Lesson Plan

The Work of Water

A river surrounded by a forest

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Grade Level:
Middle School: Sixth Grade through Eighth Grade
Subject:
Science
Lesson Duration:
60 Minutes

Essential Question

How do water and rivers impact a landscape?

Objective

Students will be able to:
• Construct a river model and observe the role water, erosion, and
sedimentation can have in shaping the landscape.
• Describe how sedimentary rocks form.

Background

This lesson plan is part of Work House, a Glacier National Park Science and Indian Education Program. It can be done as a stand alone lesson and activity or as part of the larger Work House Program.

This activity gives the students a hands-on experience with the way water excavates, transports, and deposits material. Be familiar with erosion and background information on rivers and rocks. View the instructional video which shows one version of how to make a river model of erosion and water flow. Perhaps a sand box or other outdoor version would work just as well. Could older students build something? There are also models available through science stores and local Conservation Districts. Decide which you will use and obtain the materials. You will need to identify a place for students to go outdoors to create/use the stream model. For the science extension, it will be necessary to obtain a Glacier raised relief map. (An excellent river dynamics digital student resource to consider obtaining in advance is the Confederated Salish & Kootenai Tribes’ Explore the River Interactive DVD-limited copies vailable for free from CSKT for educators.)

Preparation

  • Two class periods are necessary -one to construct the model and one to observe erosion and deposition. Additional time to let sediments settle to see layers. Can be multi-day with students doing exploratory play.
  • Trough-one can be built from 2’ x 10’s nailed together
  • Clay from a stream bank or recycled potters clay
  • Soil -garden or used potting soil
  • Sand
  • Small sized gravel from the schoolyard or aquarium gravel
  • Several ping pong ball-sized rocks of different shapes
  • A two-quart juice pitcher with a narrow spout
  • A transparent container to collect runoff materials
  • Optional: toy houses; Glacier raised relief map/eye dropper/ food coloring for extension activity

Procedure

  1. Review with the Unit 2 Student Reading how stream erosion is one of the major agents shaping the topographical features in the environment. Be sure to relate the formation of the ancient sedimentary rocks comprising Glacier’s mountains to this activity.
  2. Take the students and materials outside and guide them in constructing a river model.
  3. Arrange the trough so that the lower end hangs over the transparent glass cake pan.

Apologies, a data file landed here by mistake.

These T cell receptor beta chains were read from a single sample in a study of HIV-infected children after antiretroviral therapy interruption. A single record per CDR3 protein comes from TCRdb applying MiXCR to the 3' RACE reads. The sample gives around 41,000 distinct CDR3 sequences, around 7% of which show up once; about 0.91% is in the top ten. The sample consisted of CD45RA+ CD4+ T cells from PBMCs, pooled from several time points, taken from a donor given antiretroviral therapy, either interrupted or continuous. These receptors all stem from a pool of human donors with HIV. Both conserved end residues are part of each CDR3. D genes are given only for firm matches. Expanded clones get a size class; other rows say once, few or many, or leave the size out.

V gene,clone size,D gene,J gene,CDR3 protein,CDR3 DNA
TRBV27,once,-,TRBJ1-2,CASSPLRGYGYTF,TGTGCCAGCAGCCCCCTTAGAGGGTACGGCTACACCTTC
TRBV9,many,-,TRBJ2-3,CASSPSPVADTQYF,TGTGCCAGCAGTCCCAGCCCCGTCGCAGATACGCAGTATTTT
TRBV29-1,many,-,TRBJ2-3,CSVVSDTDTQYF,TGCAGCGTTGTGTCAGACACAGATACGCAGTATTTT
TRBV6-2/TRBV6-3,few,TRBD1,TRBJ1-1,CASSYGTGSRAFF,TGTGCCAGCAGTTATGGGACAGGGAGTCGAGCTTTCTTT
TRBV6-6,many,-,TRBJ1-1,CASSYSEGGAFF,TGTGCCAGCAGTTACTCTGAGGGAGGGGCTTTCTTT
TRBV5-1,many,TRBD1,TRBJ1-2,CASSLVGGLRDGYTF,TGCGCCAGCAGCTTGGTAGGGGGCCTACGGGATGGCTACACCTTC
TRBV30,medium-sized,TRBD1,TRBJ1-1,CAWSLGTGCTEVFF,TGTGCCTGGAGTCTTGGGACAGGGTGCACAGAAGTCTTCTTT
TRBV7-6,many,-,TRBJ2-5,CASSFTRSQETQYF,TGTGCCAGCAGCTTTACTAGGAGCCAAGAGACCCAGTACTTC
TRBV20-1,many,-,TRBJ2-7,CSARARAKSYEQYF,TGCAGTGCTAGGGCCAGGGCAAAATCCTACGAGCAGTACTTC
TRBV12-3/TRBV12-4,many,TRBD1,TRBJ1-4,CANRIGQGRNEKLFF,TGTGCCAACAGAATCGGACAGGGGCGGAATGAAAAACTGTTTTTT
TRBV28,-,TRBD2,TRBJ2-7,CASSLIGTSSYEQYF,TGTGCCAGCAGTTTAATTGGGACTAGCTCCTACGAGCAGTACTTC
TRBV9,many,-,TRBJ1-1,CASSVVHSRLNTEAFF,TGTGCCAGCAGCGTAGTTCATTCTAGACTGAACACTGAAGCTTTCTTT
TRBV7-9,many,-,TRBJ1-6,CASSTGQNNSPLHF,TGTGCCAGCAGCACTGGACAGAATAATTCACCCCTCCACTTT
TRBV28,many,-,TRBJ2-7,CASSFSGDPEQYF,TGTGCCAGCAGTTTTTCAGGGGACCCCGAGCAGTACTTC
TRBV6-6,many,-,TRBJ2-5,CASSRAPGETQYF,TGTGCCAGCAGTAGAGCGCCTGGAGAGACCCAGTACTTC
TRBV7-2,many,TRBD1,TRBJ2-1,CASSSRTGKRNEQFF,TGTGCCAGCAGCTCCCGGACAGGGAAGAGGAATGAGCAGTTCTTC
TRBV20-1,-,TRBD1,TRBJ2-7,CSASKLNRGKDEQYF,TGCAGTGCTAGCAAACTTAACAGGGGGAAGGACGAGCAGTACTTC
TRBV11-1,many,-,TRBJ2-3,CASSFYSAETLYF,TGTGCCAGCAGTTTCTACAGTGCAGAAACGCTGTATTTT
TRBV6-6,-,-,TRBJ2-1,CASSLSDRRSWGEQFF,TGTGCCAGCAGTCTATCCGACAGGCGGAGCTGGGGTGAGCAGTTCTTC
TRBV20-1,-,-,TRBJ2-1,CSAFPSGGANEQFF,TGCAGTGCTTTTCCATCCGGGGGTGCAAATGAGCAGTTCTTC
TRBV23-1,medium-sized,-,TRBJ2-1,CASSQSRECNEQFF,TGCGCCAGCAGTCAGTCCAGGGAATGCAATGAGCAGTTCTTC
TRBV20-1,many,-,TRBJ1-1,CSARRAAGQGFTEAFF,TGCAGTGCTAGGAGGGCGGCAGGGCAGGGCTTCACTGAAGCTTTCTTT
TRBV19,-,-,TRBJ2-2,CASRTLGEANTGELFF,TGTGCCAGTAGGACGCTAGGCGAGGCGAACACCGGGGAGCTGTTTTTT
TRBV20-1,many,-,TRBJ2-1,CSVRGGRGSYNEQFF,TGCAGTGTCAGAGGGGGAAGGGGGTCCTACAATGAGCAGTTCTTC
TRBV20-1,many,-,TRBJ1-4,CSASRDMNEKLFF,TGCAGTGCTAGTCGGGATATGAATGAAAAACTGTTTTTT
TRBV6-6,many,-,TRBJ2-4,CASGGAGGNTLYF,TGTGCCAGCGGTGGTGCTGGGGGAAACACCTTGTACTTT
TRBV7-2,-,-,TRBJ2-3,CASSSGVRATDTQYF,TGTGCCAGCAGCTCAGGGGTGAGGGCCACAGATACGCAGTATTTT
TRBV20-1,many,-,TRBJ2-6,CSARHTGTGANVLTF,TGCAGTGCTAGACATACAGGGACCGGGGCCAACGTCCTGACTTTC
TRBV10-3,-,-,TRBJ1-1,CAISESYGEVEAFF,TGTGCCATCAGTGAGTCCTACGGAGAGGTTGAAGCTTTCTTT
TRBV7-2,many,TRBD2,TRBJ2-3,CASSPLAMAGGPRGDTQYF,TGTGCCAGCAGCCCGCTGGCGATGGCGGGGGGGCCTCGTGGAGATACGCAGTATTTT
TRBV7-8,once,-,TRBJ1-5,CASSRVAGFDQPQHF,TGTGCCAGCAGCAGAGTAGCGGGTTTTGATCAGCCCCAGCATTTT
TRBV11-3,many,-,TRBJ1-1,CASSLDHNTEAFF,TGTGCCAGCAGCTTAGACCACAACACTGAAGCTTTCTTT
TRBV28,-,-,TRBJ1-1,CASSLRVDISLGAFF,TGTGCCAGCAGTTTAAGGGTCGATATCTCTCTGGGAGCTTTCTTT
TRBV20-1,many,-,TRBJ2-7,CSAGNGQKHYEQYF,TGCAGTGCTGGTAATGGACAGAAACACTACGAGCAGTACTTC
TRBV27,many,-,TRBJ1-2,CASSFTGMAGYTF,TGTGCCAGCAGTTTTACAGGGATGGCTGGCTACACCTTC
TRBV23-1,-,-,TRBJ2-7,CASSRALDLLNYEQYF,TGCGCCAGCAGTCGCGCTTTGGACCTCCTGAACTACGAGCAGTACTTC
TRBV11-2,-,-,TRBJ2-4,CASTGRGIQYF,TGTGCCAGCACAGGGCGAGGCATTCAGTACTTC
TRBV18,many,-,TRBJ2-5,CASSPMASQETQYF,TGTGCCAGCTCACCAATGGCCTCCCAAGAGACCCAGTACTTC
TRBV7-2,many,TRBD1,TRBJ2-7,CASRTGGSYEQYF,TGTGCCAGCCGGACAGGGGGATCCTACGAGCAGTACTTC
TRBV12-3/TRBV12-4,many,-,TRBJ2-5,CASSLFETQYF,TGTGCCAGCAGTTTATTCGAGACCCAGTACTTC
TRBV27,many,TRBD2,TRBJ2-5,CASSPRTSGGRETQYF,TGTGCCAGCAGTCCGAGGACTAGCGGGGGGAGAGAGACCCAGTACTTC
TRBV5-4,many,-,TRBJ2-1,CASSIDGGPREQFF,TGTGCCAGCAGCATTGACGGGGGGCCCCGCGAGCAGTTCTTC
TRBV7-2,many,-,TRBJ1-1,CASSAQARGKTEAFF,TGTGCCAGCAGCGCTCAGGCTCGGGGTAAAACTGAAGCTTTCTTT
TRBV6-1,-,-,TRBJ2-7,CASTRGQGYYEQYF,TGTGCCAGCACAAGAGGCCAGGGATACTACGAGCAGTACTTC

4. Mold a bedrock base of clay in the bottom of the trough.
  5. Have students sprinkle layers of gravel, sand, and soil along the length of the trough making sure that there is a top layer of soil.
  6. Push rocks down into the soil near the center and along the course of the trough.
  7. As an added touch the students may want to place little twigs and pine trimmings along the course to represent trees.
  8. When the model is complete, slowly pour water (or trickle water from a hose) into the top center of the trough. Allow the water to percolate gently until it begins to make its own bed down the center of the trough. Rocks in the way will create meanders in the river bed. There is no need to overdo the water. When the cake pan is nearly full of water with its sediment load allow it to settle naturally.
  9. At this point you may wish to casually teach a little river nomenclature. Point out and discuss the source, the banks, tributaries, confluence, meanders, the course, delta, and the mouth of the river. Add any other vocabulary and information that you are comfortable with.
  10. Allow the contents of pan to sit for several hours or until the next day. Point out how the different materials have separated themselves into sedimentary layers.

Possible Extensions

Science Extension: Take the small Glacier relief map and locate Triple Divide Peak to the south of St. Mary Lake. Suppose that for some reason you needed to dispose of some water on top of Triple Divide Peak. Where would that water go? Use an eye dropper to deposit water on the map until it finds its way down the three drainages into the Pacific Ocean, the Atlantic Ocean and into Hudson Bay.

Writing Extension: For a writing and research assignment you might invite the students to write a story about a trip in a canoe, or as a drop of water or a stick, that begins at the top of Triple Divide. Which drainage would you take? What would you see and what would happen along the way? Where would you finally end up?”

Field Trip Extension: 
 

Vocabulary

Banks, confluence, course, delta, drainage, excavates, mouth of the river, meanders, river source, sediment, terracing, topographical features, transports, tributaries.

Assessment Materials

If possible, leave these materials out so that the students can continue to experiment with them. Practicing their vocabulary and naming formations. Finally, save this model for further activities with the unit on Glaciers and Glaciation.

Additional Resources

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Last updated: September 10, 2019